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At home in the most extreme of polar environments the ship, also known under the Russian name, 50 Let Pobedy, was originally built to pilot cargo and research ships through heavy ice. However, it also contains an accommodation deck for intrepid travellers, who during the short summer season can board the ship on their quest for the North Pole. In contrast to its industrial, blunt appearance it is complete with comfortable accommodation, a gym, bar, dining room, a swimming pool containing heated sea water and two saunas!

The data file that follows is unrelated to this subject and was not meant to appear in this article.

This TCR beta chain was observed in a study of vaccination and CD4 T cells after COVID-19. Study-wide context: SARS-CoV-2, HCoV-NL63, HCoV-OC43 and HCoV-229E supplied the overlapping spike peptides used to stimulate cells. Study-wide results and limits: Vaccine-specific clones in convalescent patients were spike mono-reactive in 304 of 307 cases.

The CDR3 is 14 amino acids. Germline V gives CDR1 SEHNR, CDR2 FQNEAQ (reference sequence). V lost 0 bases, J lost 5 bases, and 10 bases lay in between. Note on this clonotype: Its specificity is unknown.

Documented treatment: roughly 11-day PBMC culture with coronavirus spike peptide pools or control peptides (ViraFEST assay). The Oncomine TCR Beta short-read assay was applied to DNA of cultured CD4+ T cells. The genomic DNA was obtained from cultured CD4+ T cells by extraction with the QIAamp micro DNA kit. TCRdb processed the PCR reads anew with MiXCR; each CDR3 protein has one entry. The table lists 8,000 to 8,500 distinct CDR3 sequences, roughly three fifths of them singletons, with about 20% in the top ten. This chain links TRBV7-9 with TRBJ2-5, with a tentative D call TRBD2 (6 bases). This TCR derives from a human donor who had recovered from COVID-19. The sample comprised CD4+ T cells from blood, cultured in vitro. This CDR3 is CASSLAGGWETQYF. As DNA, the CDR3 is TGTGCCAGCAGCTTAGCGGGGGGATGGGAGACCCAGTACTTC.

Built to crush through multi-year ice up to three metres thick, this impressive ship is powered by two nuclear reactors that generate 75,000 horsepower. It is the most powerful icebreaker ever built and on a journey north you will feel and hear the immense power.
Construction began on the ship in what is now Saint Petersburg in 1989 and was not completed until 2007, where it was moved to its current residence of Murmansk. The construction was somewhat of an experimental project as it was built with a spoon-shaped bow to increase the efficiency of efforts in breaking ice. As the engineers expected it excelled in initial sea trails and showed exceptional speed and maneuverability for an icebreaker.